Movable pieces

DE Calais Campbell

DE Dante Fowler Jr.

RB T.J. Yeldon

WR Donte Moncrief

SS Barry Church

DT Abry Jones

DE Dawuane Smoot

OG A.J. Cann*

OT Jermey Parnell*

If the Jaguars can look themselves in the mirror and come to grips with reality, they will understand that the season has pretty much passed them by and they should be trying to rack up some draft picks to clear cap space and get some ammunition for the draft to move up and get their quarterback of the future. In an era where teams are moving more and more towards feaux college football spread offenses (even Tom Brady has recently stated how different the game is now and moving forward), the Jaguars decided to go into the total opposite direction and gamble on being a smash mouth running offense in an era of prolific passing and playing in space.

Until the front office realizes that sustainable winning will never manifest until they can acquire a top-15 quarterback, they will constantly be playing catch up. Of the players on this list, Fowler, Yeldon, Moncrief, and Cann are scheduled to be free agents this offseason, and for that reason alone, teams may call them to see if they can get them at a discount. Sure, the Jaguars could qualify for a future complimentary draft pick when these players move on in free agency, but any signing the Jags may make would neutralize the compensation in the formula.

Church and Parnell are extremely likely candidates to be released after the season to save cash and cap space in 2019, so it might be worth taking something now (especially Church) before losing them for nothing. The writing on the wall is there for Smoot (not active once this year), and Abry Jones is a rotational player that can help another team’s run defense that would be worth considering the team to move.

A name that may be jarring for fans to see on this list is Campbell. In fact, I would move Campbell prior to tomorrow before I would Fowler, and here’s why.

Campbell’s contract has always been a glorified two-year deal with a ton of window dressing. Because of the way it was structured with an easy out after this season, it seems the plan was to have him as a two-year band aid before his age caught up with him. He’s still playing at a Pro Bowl level, and at his age (will be 33 when the 2019 season kicks off), a team in a short championship window (Baltimore, New England) could give up anything as high as a day two draft pick right now for that 2019 push. Fowler is a young edge rusher with a ton of upside and would get much more reps the remainder of the year in Campbell’s absence, allowing him to rack up more numbers before he hits the market. The bigger his next deal is, the better the potential comp pick would be.

*Parnell and Cann have asterisks because they are likely to stay for the rest of the year simply due to the injuries on the offensive line.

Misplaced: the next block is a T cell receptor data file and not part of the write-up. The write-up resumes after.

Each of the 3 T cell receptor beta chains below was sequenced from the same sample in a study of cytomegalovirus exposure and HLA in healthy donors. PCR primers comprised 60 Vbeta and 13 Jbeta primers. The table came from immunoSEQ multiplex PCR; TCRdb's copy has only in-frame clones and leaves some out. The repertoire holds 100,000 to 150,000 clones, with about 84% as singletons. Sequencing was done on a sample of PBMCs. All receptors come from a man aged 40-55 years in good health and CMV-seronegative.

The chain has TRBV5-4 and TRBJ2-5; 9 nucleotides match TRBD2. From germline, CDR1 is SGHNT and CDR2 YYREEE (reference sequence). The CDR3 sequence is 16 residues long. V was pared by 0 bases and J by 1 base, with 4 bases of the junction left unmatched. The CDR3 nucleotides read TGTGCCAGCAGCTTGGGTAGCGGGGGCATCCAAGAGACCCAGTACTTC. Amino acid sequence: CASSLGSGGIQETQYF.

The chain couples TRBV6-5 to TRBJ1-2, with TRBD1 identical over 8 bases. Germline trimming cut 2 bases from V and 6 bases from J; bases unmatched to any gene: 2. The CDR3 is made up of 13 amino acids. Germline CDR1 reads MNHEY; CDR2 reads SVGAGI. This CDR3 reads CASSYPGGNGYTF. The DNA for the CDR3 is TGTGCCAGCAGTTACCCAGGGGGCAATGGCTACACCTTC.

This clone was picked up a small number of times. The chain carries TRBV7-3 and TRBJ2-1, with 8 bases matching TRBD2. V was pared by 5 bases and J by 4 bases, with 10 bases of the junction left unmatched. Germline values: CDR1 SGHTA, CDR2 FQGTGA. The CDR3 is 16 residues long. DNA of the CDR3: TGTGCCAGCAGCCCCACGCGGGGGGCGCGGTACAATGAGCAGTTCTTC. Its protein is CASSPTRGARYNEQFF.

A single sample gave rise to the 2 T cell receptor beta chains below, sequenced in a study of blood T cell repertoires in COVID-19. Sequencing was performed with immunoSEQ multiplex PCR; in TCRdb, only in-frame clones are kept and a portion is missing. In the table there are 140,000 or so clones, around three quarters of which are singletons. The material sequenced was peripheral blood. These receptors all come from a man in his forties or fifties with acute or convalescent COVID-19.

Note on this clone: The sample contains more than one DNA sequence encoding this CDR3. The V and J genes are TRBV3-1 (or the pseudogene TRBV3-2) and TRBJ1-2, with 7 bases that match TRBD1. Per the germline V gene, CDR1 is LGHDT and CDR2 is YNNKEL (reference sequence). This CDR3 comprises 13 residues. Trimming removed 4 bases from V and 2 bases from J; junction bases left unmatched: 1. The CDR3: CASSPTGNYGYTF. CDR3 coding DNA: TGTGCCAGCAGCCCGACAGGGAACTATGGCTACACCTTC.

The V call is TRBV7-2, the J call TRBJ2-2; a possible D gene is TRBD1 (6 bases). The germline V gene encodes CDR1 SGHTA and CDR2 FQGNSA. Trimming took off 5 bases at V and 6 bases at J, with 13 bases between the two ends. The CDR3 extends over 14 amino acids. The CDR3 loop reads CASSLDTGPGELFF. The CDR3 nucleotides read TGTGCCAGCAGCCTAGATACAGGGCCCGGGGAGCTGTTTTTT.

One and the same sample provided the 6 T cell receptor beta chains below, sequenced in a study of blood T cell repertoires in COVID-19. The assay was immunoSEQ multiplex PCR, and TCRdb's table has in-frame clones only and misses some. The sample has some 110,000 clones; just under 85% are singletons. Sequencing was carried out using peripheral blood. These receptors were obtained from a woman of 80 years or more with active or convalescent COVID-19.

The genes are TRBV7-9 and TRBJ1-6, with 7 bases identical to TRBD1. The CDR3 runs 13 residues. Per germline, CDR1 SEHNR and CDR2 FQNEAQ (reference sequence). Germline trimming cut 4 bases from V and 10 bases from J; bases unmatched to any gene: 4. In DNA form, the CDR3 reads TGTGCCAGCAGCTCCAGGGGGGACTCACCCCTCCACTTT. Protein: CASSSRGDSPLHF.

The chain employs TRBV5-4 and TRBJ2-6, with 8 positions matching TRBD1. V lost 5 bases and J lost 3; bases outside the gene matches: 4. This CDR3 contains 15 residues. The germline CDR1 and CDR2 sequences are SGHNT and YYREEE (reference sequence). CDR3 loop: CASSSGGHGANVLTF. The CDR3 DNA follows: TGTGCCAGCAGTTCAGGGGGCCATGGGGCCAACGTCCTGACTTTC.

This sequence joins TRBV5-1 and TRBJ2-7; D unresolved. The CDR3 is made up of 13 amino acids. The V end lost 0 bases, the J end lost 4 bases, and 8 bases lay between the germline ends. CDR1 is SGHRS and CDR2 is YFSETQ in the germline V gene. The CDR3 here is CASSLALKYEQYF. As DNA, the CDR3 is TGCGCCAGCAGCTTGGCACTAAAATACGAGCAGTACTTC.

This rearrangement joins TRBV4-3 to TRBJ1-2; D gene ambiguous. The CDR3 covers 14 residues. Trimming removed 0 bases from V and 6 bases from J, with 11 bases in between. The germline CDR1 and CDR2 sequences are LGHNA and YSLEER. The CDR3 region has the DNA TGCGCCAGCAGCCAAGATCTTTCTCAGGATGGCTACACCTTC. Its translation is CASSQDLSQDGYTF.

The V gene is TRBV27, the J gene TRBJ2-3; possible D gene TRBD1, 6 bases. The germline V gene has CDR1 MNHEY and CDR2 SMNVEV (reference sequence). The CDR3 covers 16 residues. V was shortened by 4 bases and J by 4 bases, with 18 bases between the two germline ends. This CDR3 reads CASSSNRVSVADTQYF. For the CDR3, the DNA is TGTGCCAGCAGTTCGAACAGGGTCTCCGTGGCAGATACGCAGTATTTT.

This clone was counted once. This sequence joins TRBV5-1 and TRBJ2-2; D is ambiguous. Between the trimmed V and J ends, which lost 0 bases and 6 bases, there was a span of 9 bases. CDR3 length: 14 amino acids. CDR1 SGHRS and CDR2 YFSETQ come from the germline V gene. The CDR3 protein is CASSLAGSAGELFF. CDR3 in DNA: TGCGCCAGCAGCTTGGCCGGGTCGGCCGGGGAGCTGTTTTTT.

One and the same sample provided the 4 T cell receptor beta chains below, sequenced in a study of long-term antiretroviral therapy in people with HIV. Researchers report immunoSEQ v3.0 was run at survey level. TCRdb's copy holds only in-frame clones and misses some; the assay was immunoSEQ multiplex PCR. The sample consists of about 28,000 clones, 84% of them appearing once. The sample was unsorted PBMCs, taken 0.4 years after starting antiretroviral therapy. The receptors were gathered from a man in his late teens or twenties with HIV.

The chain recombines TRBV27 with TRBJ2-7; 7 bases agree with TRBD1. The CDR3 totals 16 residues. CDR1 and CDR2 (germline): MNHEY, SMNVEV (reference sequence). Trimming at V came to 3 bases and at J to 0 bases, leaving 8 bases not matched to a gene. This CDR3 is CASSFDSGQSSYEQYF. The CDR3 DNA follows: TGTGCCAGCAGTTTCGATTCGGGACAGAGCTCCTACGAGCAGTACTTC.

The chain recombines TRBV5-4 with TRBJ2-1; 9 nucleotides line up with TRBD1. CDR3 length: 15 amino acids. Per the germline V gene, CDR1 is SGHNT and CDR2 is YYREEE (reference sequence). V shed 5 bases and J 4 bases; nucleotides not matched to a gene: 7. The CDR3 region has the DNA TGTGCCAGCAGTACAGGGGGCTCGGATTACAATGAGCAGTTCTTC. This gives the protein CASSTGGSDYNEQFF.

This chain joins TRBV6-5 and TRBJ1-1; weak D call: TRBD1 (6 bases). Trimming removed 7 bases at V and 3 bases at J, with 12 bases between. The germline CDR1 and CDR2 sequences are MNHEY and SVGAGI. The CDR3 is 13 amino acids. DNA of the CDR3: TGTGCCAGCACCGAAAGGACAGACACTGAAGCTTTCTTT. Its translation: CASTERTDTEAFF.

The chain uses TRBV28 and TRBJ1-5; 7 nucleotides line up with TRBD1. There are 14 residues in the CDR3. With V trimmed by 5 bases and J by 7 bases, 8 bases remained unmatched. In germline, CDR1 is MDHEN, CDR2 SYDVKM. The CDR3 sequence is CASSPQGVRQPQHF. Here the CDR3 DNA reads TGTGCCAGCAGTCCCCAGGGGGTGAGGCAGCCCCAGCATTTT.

Developmental players

SS Ronnie Harrison

WR D.J. Chark

DL Taven Bryan

WR Keelan Cole

LB Leon Jacobs

CB Quenton Meeks

Developmental players are the young guys on the roster who look to be promising future starters or simply too high of an investment to abandon this early in their career. This is basically the entire 2017 draft class with Quenton Meeks (I liked what I’ve seen there in his limited opportunities before his MCL sprain this week) and Keelan Cole, who has shown flashes of brilliance but needs to develop some reliability and consistency.


QB Blake Bortles

A terrible contract extension given to a player that has not shown the ability to elevate his teammates throughout his NFL career, the Jaguars financial commitment to Bortles ties their hands behind their back for cap purposes moving forward.

Sure, cap strategist John Idzik can get creative with restructurings to get the guys on the roster under the 2019 number as the cap is easily manipulated, but this strategy often involves converting salary to signing/workout bonuses that simply pro-rates across multiple years and is essentially just kicking the can down the road. Perhaps a player like Marcell Dareus or A.J. Bouye can do something like this to free up immediate space with how their deals were structured, but doing it too often can put your team in trouble long-term. Looks like they are stuck with Blake, barring a very surprising move.

Anyone else on the roster right now who is not on any list above is simply “just a guy” and can be replaced via the draft with a comparable or better player.

So what do you think? Should the Jaguars be “sellers” ahead of tomorrow’s deadline? What do you think would be some fair compensation for the players on the “moveable pieces” list? Let us know in the comments below!